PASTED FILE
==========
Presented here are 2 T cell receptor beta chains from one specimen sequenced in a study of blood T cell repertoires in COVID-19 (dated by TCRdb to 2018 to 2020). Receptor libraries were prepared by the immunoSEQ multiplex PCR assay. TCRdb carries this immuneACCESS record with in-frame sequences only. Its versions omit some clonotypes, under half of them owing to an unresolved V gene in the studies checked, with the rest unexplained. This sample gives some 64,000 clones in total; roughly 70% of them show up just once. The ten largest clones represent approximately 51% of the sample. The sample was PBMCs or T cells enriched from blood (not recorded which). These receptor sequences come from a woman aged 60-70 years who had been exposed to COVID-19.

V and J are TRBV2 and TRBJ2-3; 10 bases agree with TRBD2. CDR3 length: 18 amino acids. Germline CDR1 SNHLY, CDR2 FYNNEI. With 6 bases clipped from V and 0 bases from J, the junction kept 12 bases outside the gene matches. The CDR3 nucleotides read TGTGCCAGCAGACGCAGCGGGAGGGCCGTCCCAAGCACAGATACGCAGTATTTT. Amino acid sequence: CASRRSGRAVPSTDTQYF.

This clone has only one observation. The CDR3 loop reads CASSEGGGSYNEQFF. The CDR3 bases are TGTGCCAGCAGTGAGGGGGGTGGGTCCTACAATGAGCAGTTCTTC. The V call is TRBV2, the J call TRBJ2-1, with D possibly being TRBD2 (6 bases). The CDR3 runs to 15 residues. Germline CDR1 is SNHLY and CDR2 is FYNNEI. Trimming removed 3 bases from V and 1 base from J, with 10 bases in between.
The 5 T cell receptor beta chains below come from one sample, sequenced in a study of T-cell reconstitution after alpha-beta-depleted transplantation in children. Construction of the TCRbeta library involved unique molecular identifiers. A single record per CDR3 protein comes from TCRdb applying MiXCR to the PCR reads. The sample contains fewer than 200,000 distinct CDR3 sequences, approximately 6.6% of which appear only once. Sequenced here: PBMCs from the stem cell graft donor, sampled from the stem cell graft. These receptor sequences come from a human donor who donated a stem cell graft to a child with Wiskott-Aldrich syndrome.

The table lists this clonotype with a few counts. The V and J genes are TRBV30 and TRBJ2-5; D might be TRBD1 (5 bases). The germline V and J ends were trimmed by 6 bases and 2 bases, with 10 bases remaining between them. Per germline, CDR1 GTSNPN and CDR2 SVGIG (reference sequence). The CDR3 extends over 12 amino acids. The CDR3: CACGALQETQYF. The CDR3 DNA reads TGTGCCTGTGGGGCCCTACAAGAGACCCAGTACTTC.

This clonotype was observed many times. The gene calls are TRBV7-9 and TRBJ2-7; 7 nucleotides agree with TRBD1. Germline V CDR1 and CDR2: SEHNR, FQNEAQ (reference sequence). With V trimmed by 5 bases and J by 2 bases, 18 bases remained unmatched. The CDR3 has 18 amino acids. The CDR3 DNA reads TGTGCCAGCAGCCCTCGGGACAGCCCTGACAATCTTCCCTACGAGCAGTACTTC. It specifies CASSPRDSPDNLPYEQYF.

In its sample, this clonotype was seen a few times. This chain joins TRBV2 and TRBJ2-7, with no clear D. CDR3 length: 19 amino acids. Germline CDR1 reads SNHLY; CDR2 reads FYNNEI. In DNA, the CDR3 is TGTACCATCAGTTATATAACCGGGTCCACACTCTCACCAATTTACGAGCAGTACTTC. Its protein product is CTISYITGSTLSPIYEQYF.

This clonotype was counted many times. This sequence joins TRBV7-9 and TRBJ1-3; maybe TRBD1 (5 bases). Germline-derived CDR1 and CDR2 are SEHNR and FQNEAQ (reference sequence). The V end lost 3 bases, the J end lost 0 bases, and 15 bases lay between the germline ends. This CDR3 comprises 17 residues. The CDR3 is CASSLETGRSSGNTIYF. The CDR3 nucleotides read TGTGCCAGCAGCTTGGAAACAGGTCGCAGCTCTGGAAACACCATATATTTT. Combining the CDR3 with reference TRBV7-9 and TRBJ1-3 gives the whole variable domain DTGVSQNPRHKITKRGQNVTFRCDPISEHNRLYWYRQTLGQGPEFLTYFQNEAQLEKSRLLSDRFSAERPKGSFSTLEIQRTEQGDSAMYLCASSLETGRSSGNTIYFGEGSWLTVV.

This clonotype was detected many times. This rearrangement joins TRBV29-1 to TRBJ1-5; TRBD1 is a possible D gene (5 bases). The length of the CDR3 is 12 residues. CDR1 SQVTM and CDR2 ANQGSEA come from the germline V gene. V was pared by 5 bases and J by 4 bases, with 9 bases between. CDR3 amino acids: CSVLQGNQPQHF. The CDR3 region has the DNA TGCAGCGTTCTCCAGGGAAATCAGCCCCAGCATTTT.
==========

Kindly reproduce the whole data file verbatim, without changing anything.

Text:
Presented here are 2 T cell receptor beta chains from one specimen sequenced in a study of blood T cell repertoires in COVID-19 (dated by TCRdb to 2018 to 2020). Receptor libraries were prepared by the immunoSEQ multiplex PCR assay. TCRdb carries this immuneACCESS record with in-frame sequences only. Its versions omit some clonotypes, under half of them owing to an unresolved V gene in the studies checked, with the rest unexplained. This sample gives some 64,000 clones in total; roughly 70% of them show up just once. The ten largest clones represent approximately 51% of the sample. The sample was PBMCs or T cells enriched from blood (not recorded which). These receptor sequences come from a woman aged 60-70 years who had been exposed to COVID-19.

V and J are TRBV2 and TRBJ2-3; 10 bases agree with TRBD2. CDR3 length: 18 amino acids. Germline CDR1 SNHLY, CDR2 FYNNEI. With 6 bases clipped from V and 0 bases from J, the junction kept 12 bases outside the gene matches. The CDR3 nucleotides read TGTGCCAGCAGACGCAGCGGGAGGGCCGTCCCAAGCACAGATACGCAGTATTTT. Amino acid sequence: CASRRSGRAVPSTDTQYF.

This clone has only one observation. The CDR3 loop reads CASSEGGGSYNEQFF. The CDR3 bases are TGTGCCAGCAGTGAGGGGGGTGGGTCCTACAATGAGCAGTTCTTC. The V call is TRBV2, the J call TRBJ2-1, with D possibly being TRBD2 (6 bases). The CDR3 runs to 15 residues. Germline CDR1 is SNHLY and CDR2 is FYNNEI. Trimming removed 3 bases from V and 1 base from J, with 10 bases in between.
The 5 T cell receptor beta chains below come from one sample, sequenced in a study of T-cell reconstitution after alpha-beta-depleted transplantation in children. Construction of the TCRbeta library involved unique molecular identifiers. A single record per CDR3 protein comes from TCRdb applying MiXCR to the PCR reads. The sample contains fewer than 200,000 distinct CDR3 sequences, approximately 6.6% of which appear only once. Sequenced here: PBMCs from the stem cell graft donor, sampled from the stem cell graft. These receptor sequences come from a human donor who donated a stem cell graft to a child with Wiskott-Aldrich syndrome.

The table lists this clonotype with a few counts. The V and J genes are TRBV30 and TRBJ2-5; D might be TRBD1 (5 bases). The germline V and J ends were trimmed by 6 bases and 2 bases, with 10 bases remaining between them. Per germline, CDR1 GTSNPN and CDR2 SVGIG (reference sequence). The CDR3 extends over 12 amino acids. The CDR3: CACGALQETQYF. The CDR3 DNA reads TGTGCCTGTGGGGCCCTACAAGAGACCCAGTACTTC.

This clonotype was observed many times. The gene calls are TRBV7-9 and TRBJ2-7; 7 nucleotides agree with TRBD1. Germline V CDR1 and CDR2: SEHNR, FQNEAQ (reference sequence). With V trimmed by 5 bases and J by 2 bases, 18 bases remained unmatched. The CDR3 has 18 amino acids. The CDR3 DNA reads TGTGCCAGCAGCCCTCGGGACAGCCCTGACAATCTTCCCTACGAGCAGTACTTC. It specifies CASSPRDSPDNLPYEQYF.

In its sample, this clonotype was seen a few times. This chain joins TRBV2 and TRBJ2-7, with no clear D. CDR3 length: 19 amino acids. Germline CDR1 reads SNHLY; CDR2 reads FYNNEI. In DNA, the CDR3 is TGTACCATCAGTTATATAACCGGGTCCACACTCTCACCAATTTACGAGCAGTACTTC. Its protein product is CTISYITGSTLSPIYEQYF.

This clonotype was counted many times. This sequence joins TRBV7-9 and TRBJ1-3; maybe TRBD1 (5 bases). Germline-derived CDR1 and CDR2 are SEHNR and FQNEAQ (reference sequence). The V end lost 3 bases, the J end lost 0 bases, and 15 bases lay between the germline ends. This CDR3 comprises 17 residues. The CDR3 is CASSLETGRSSGNTIYF. The CDR3 nucleotides read TGTGCCAGCAGCTTGGAAACAGGTCGCAGCTCTGGAAACACCATATATTTT. Combining the CDR3 with reference TRBV7-9 and TRBJ1-3 gives the whole variable domain DTGVSQNPRHKITKRGQNVTFRCDPISEHNRLYWYRQTLGQGPEFLTYFQNEAQLEKSRLLSDRFSAERPKGSFSTLEIQRTEQGDSAMYLCASSLETGRSSGNTIYFGEGSWLTVV.

This clonotype was detected many times. This rearrangement joins TRBV29-1 to TRBJ1-5; TRBD1 is a possible D gene (5 bases). The length of the CDR3 is 12 residues. CDR1 SQVTM and CDR2 ANQGSEA come from the germline V gene. V was pared by 5 bases and J by 4 bases, with 9 bases between. CDR3 amino acids: CSVLQGNQPQHF. The CDR3 region has the DNA TGCAGCGTTCTCCAGGGAAATCAGCCCCAGCATTTT.